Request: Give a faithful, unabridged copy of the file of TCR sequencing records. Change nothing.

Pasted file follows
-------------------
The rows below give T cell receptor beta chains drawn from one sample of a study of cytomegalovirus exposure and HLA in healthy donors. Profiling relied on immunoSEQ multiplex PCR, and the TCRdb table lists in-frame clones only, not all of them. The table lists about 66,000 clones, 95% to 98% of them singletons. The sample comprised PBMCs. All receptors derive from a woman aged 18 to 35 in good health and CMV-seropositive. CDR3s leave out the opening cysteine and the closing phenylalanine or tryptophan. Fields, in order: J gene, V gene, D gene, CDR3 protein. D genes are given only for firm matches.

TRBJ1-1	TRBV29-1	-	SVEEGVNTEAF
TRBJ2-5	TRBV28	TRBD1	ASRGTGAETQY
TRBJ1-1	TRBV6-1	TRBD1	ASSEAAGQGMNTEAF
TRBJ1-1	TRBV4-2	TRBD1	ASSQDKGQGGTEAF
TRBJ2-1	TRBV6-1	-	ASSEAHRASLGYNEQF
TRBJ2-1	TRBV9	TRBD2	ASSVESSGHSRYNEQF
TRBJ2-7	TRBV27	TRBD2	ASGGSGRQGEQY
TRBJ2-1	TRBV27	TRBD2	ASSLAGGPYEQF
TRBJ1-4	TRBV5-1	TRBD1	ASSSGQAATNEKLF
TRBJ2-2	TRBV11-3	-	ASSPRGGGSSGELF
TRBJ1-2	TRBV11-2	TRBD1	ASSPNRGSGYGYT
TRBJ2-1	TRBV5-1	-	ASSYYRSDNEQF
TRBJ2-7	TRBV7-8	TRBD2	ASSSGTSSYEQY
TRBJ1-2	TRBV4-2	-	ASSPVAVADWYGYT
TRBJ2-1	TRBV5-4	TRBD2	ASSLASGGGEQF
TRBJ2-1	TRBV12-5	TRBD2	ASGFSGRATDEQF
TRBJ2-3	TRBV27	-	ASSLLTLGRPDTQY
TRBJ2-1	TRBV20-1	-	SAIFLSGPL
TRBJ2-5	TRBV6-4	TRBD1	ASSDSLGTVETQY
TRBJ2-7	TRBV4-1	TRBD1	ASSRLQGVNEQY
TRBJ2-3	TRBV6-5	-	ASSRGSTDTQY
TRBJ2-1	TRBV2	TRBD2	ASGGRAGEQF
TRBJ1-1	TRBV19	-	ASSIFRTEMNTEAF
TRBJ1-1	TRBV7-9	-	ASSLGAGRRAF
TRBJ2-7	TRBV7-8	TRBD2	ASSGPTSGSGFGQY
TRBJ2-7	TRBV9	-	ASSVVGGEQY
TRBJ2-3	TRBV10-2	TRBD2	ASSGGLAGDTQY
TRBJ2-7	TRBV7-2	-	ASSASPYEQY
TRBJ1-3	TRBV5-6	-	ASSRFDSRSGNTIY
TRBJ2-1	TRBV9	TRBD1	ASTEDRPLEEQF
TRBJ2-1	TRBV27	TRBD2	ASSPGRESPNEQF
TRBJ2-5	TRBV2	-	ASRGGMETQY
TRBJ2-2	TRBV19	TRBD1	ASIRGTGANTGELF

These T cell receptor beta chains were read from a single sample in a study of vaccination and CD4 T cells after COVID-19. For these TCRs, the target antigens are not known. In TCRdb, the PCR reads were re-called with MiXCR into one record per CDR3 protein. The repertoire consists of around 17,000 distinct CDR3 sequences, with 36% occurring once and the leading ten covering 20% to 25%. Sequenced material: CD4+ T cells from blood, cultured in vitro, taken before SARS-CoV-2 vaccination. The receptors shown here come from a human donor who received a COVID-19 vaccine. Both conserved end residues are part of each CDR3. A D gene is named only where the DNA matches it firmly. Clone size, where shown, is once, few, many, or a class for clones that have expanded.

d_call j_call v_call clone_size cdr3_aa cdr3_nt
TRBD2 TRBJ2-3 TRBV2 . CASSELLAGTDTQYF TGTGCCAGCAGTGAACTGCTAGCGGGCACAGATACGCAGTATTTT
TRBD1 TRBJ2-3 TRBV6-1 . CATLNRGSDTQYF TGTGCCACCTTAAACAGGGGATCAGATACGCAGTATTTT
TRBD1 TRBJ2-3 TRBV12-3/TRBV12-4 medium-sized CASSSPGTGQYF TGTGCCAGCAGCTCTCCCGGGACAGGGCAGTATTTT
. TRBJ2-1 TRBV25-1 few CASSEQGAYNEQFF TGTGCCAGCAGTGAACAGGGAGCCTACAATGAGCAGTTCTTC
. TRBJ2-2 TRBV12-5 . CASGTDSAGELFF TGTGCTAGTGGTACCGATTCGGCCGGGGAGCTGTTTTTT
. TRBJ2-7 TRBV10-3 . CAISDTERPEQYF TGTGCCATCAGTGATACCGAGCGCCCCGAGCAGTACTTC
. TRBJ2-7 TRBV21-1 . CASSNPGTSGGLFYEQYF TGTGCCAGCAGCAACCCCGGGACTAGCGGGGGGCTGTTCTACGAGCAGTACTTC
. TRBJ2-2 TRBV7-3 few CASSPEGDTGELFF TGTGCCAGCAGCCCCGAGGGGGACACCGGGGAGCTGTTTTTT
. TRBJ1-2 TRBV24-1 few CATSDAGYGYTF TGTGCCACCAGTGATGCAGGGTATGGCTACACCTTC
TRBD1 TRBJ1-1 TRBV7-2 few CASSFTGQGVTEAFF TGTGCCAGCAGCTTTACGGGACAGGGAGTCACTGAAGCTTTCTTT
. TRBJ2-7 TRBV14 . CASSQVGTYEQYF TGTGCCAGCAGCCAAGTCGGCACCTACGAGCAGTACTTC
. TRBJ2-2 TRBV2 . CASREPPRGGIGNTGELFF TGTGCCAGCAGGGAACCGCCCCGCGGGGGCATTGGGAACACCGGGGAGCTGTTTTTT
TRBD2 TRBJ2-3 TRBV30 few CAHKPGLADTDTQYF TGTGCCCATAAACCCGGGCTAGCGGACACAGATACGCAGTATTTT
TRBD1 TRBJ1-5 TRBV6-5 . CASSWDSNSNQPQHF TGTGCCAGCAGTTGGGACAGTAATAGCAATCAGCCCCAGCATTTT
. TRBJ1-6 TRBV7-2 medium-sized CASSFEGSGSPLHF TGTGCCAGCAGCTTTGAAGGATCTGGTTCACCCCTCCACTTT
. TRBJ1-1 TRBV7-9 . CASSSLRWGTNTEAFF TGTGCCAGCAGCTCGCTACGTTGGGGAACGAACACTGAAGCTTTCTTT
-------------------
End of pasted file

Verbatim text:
The rows below give T cell receptor beta chains drawn from one sample of a study of cytomegalovirus exposure and HLA in healthy donors. Profiling relied on immunoSEQ multiplex PCR, and the TCRdb table lists in-frame clones only, not all of them. The table lists about 66,000 clones, 95% to 98% of them singletons. The sample comprised PBMCs. All receptors derive from a woman aged 18 to 35 in good health and CMV-seropositive. CDR3s leave out the opening cysteine and the closing phenylalanine or tryptophan. Fields, in order: J gene, V gene, D gene, CDR3 protein. D genes are given only for firm matches.

TRBJ1-1	TRBV29-1	-	SVEEGVNTEAF
TRBJ2-5	TRBV28	TRBD1	ASRGTGAETQY
TRBJ1-1	TRBV6-1	TRBD1	ASSEAAGQGMNTEAF
TRBJ1-1	TRBV4-2	TRBD1	ASSQDKGQGGTEAF
TRBJ2-1	TRBV6-1	-	ASSEAHRASLGYNEQF
TRBJ2-1	TRBV9	TRBD2	ASSVESSGHSRYNEQF
TRBJ2-7	TRBV27	TRBD2	ASGGSGRQGEQY
TRBJ2-1	TRBV27	TRBD2	ASSLAGGPYEQF
TRBJ1-4	TRBV5-1	TRBD1	ASSSGQAATNEKLF
TRBJ2-2	TRBV11-3	-	ASSPRGGGSSGELF
TRBJ1-2	TRBV11-2	TRBD1	ASSPNRGSGYGYT
TRBJ2-1	TRBV5-1	-	ASSYYRSDNEQF
TRBJ2-7	TRBV7-8	TRBD2	ASSSGTSSYEQY
TRBJ1-2	TRBV4-2	-	ASSPVAVADWYGYT
TRBJ2-1	TRBV5-4	TRBD2	ASSLASGGGEQF
TRBJ2-1	TRBV12-5	TRBD2	ASGFSGRATDEQF
TRBJ2-3	TRBV27	-	ASSLLTLGRPDTQY
TRBJ2-1	TRBV20-1	-	SAIFLSGPL
TRBJ2-5	TRBV6-4	TRBD1	ASSDSLGTVETQY
TRBJ2-7	TRBV4-1	TRBD1	ASSRLQGVNEQY
TRBJ2-3	TRBV6-5	-	ASSRGSTDTQY
TRBJ2-1	TRBV2	TRBD2	ASGGRAGEQF
TRBJ1-1	TRBV19	-	ASSIFRTEMNTEAF
TRBJ1-1	TRBV7-9	-	ASSLGAGRRAF
TRBJ2-7	TRBV7-8	TRBD2	ASSGPTSGSGFGQY
TRBJ2-7	TRBV9	-	ASSVVGGEQY
TRBJ2-3	TRBV10-2	TRBD2	ASSGGLAGDTQY
TRBJ2-7	TRBV7-2	-	ASSASPYEQY
TRBJ1-3	TRBV5-6	-	ASSRFDSRSGNTIY
TRBJ2-1	TRBV9	TRBD1	ASTEDRPLEEQF
TRBJ2-1	TRBV27	TRBD2	ASSPGRESPNEQF
TRBJ2-5	TRBV2	-	ASRGGMETQY
TRBJ2-2	TRBV19	TRBD1	ASIRGTGANTGELF

These T cell receptor beta chains were read from a single sample in a study of vaccination and CD4 T cells after COVID-19. For these TCRs, the target antigens are not known. In TCRdb, the PCR reads were re-called with MiXCR into one record per CDR3 protein. The repertoire consists of around 17,000 distinct CDR3 sequences, with 36% occurring once and the leading ten covering 20% to 25%. Sequenced material: CD4+ T cells from blood, cultured in vitro, taken before SARS-CoV-2 vaccination. The receptors shown here come from a human donor who received a COVID-19 vaccine. Both conserved end residues are part of each CDR3. A D gene is named only where the DNA matches it firmly. Clone size, where shown, is once, few, many, or a class for clones that have expanded.

d_call j_call v_call clone_size cdr3_aa cdr3_nt
TRBD2 TRBJ2-3 TRBV2 . CASSELLAGTDTQYF TGTGCCAGCAGTGAACTGCTAGCGGGCACAGATACGCAGTATTTT
TRBD1 TRBJ2-3 TRBV6-1 . CATLNRGSDTQYF TGTGCCACCTTAAACAGGGGATCAGATACGCAGTATTTT
TRBD1 TRBJ2-3 TRBV12-3/TRBV12-4 medium-sized CASSSPGTGQYF TGTGCCAGCAGCTCTCCCGGGACAGGGCAGTATTTT
. TRBJ2-1 TRBV25-1 few CASSEQGAYNEQFF TGTGCCAGCAGTGAACAGGGAGCCTACAATGAGCAGTTCTTC
. TRBJ2-2 TRBV12-5 . CASGTDSAGELFF TGTGCTAGTGGTACCGATTCGGCCGGGGAGCTGTTTTTT
. TRBJ2-7 TRBV10-3 . CAISDTERPEQYF TGTGCCATCAGTGATACCGAGCGCCCCGAGCAGTACTTC
. TRBJ2-7 TRBV21-1 . CASSNPGTSGGLFYEQYF TGTGCCAGCAGCAACCCCGGGACTAGCGGGGGGCTGTTCTACGAGCAGTACTTC
. TRBJ2-2 TRBV7-3 few CASSPEGDTGELFF TGTGCCAGCAGCCCCGAGGGGGACACCGGGGAGCTGTTTTTT
. TRBJ1-2 TRBV24-1 few CATSDAGYGYTF TGTGCCACCAGTGATGCAGGGTATGGCTACACCTTC
TRBD1 TRBJ1-1 TRBV7-2 few CASSFTGQGVTEAFF TGTGCCAGCAGCTTTACGGGACAGGGAGTCACTGAAGCTTTCTTT
. TRBJ2-7 TRBV14 . CASSQVGTYEQYF TGTGCCAGCAGCCAAGTCGGCACCTACGAGCAGTACTTC
. TRBJ2-2 TRBV2 . CASREPPRGGIGNTGELFF TGTGCCAGCAGGGAACCGCCCCGCGGGGGCATTGGGAACACCGGGGAGCTGTTTTTT
TRBD2 TRBJ2-3 TRBV30 few CAHKPGLADTDTQYF TGTGCCCATAAACCCGGGCTAGCGGACACAGATACGCAGTATTTT
TRBD1 TRBJ1-5 TRBV6-5 . CASSWDSNSNQPQHF TGTGCCAGCAGTTGGGACAGTAATAGCAATCAGCCCCAGCATTTT
. TRBJ1-6 TRBV7-2 medium-sized CASSFEGSGSPLHF TGTGCCAGCAGCTTTGAAGGATCTGGTTCACCCCTCCACTTT
. TRBJ1-1 TRBV7-9 . CASSSLRWGTNTEAFF TGTGCCAGCAGCTCGCTACGTTGGGGAACGAACACTGAAGCTTTCTTT